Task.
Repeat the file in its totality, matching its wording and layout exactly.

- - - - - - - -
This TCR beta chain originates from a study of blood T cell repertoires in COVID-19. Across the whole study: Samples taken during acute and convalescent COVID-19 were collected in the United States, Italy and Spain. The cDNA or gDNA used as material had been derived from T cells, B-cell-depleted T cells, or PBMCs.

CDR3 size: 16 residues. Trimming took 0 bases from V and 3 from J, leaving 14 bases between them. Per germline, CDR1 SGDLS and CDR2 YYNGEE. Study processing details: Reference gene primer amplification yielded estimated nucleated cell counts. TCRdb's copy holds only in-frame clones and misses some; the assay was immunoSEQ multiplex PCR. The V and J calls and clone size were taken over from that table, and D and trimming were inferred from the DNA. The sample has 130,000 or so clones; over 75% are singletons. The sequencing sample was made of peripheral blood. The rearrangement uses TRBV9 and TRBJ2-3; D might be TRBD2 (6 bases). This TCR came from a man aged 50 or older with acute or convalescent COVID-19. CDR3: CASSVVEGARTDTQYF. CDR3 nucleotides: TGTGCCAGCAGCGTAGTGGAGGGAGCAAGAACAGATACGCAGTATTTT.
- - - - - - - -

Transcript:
This TCR beta chain originates from a study of blood T cell repertoires in COVID-19. Across the whole study: Samples taken during acute and convalescent COVID-19 were collected in the United States, Italy and Spain. The cDNA or gDNA used as material had been derived from T cells, B-cell-depleted T cells, or PBMCs.

CDR3 size: 16 residues. Trimming took 0 bases from V and 3 from J, leaving 14 bases between them. Per germline, CDR1 SGDLS and CDR2 YYNGEE. Study processing details: Reference gene primer amplification yielded estimated nucleated cell counts. TCRdb's copy holds only in-frame clones and misses some; the assay was immunoSEQ multiplex PCR. The V and J calls and clone size were taken over from that table, and D and trimming were inferred from the DNA. The sample has 130,000 or so clones; over 75% are singletons. The sequencing sample was made of peripheral blood. The rearrangement uses TRBV9 and TRBJ2-3; D might be TRBD2 (6 bases). This TCR came from a man aged 50 or older with acute or convalescent COVID-19. CDR3: CASSVVEGARTDTQYF. CDR3 nucleotides: TGTGCCAGCAGCGTAGTGGAGGGAGCAAGAACAGATACGCAGTATTTT.